California State University spokesperson Mike Uhlenkamp said Tuesday the university was still reviewing the NCAA’s statement but called it “a step in the right direction.”

Meanwhile, the number of state and federal bills seeking to mirror California’s continued to grow — and some have effective dates earlier than California’s. 

A measure authored by Florida Rep. Chip LaMarca and endorsed by that state’s governor, Ron DeSantis, would take effect next year. A bill by New York state Sen. Kevin Parker would go farther than California’s, setting aside 15% of college athletic revenue for players, while one pending in New Jersey is more restrictive, barring any endorsement deals with companies marketing alcohol, gambling, tobacco and certain other products. At least two federal bills are also in the works.

Other recent events have ratcheted up the pressure on the NCAA to find a nationwide solution.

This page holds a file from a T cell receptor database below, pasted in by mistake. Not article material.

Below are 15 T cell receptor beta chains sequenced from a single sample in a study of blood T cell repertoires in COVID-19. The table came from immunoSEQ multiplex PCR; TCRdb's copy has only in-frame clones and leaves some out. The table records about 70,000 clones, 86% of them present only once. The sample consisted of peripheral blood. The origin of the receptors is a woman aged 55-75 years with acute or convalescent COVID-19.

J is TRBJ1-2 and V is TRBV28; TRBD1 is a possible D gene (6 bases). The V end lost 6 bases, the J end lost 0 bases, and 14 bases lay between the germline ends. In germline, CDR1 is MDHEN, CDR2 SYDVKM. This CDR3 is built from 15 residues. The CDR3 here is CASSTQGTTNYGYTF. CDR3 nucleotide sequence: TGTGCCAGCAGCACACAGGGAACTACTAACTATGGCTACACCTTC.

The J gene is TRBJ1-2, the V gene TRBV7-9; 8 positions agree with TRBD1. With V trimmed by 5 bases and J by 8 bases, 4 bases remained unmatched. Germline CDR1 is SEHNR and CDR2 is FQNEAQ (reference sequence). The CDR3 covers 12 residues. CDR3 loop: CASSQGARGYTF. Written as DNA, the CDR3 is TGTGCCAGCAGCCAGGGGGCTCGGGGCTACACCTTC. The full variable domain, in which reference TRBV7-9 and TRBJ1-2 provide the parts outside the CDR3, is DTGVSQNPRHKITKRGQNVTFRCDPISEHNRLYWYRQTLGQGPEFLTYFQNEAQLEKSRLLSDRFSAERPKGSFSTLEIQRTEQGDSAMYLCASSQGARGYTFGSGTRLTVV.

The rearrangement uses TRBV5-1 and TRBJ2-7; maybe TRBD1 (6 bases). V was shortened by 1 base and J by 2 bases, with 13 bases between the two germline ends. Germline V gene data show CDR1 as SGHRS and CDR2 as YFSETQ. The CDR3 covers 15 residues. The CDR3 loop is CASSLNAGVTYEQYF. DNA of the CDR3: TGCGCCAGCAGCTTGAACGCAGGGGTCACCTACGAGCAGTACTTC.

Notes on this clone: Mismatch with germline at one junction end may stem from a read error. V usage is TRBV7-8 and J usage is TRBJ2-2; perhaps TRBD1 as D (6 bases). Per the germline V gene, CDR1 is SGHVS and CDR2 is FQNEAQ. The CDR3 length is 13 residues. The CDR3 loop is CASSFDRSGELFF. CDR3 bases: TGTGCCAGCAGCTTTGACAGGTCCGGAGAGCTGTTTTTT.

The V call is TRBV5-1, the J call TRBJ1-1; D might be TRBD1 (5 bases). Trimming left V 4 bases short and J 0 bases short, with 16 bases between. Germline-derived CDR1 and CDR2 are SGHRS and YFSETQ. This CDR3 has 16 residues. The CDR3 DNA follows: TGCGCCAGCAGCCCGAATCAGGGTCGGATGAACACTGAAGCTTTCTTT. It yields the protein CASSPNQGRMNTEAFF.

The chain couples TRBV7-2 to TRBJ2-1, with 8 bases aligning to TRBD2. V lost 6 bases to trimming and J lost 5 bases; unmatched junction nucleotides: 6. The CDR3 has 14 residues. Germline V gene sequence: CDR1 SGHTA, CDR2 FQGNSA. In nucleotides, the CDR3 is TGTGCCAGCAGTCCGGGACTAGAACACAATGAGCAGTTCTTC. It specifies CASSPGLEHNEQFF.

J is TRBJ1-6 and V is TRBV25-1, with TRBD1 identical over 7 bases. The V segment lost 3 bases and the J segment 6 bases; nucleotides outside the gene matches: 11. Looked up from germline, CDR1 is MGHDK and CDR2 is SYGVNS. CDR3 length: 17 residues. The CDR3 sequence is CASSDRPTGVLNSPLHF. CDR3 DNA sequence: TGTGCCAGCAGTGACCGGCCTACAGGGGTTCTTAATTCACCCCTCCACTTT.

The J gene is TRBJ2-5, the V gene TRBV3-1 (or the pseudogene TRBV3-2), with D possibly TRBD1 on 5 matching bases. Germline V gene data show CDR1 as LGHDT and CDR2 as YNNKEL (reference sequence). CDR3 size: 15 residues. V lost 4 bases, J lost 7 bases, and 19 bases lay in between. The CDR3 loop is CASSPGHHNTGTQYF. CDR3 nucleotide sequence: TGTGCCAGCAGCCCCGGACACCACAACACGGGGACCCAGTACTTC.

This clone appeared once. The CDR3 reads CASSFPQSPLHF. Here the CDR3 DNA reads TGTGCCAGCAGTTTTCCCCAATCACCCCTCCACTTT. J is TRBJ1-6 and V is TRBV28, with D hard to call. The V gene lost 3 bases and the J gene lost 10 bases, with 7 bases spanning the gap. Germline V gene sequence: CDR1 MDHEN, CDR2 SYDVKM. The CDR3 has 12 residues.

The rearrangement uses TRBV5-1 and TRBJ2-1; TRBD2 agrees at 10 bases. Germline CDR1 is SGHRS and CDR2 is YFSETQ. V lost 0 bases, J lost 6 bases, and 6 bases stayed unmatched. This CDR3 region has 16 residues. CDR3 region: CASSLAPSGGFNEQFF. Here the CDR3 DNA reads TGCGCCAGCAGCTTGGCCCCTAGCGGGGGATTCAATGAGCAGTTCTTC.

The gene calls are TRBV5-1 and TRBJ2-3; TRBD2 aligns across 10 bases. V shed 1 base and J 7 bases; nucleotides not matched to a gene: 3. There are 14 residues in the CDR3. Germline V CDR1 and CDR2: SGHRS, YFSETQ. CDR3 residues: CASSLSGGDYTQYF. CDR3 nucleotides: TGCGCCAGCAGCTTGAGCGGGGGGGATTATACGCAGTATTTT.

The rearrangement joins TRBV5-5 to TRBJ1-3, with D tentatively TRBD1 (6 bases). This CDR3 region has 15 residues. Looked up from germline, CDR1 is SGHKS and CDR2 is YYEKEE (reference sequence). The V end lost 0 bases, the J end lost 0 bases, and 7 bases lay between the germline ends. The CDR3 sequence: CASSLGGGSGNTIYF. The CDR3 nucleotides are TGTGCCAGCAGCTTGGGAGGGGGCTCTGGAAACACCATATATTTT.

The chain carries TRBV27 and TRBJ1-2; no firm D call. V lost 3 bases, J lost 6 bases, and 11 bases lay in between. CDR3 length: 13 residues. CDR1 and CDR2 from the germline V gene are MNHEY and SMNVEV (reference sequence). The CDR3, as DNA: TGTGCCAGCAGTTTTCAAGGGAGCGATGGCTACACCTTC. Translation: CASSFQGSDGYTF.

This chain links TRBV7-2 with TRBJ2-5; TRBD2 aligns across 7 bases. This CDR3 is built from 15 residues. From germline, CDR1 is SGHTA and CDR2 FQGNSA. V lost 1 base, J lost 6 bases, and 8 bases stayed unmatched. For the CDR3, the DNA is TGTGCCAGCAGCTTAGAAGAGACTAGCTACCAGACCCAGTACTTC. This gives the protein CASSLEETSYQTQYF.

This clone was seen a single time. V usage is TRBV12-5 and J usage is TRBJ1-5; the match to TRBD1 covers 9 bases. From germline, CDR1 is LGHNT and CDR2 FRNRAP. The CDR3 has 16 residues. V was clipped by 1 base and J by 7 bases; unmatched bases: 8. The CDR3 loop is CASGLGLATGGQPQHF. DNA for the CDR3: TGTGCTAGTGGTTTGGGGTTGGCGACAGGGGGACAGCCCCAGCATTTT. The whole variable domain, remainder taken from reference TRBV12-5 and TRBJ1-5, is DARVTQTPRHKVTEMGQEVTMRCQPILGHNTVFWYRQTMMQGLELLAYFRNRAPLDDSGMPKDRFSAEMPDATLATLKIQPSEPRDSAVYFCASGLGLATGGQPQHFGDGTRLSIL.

Earlier this week, the NFL Players Association announced that it would partner with the National College Players Association, a key backer of the California law, to represent college athletes in group licensing and merchandising agreements.

“It’s important for players to have a vehicle for group licensing that puts players as the top priority, not the colleges,” said NCPA executive director Ramogi Huma, a former UCLA football player.

He said details of the partnership were evolving and would depend on how state and federal laws develop. But he added that they could include licensing players’ name, image and likeness for video games, negotiating group deals for college athletes who also play on national teams, and using some of the earnings to start a relief fund for injured players.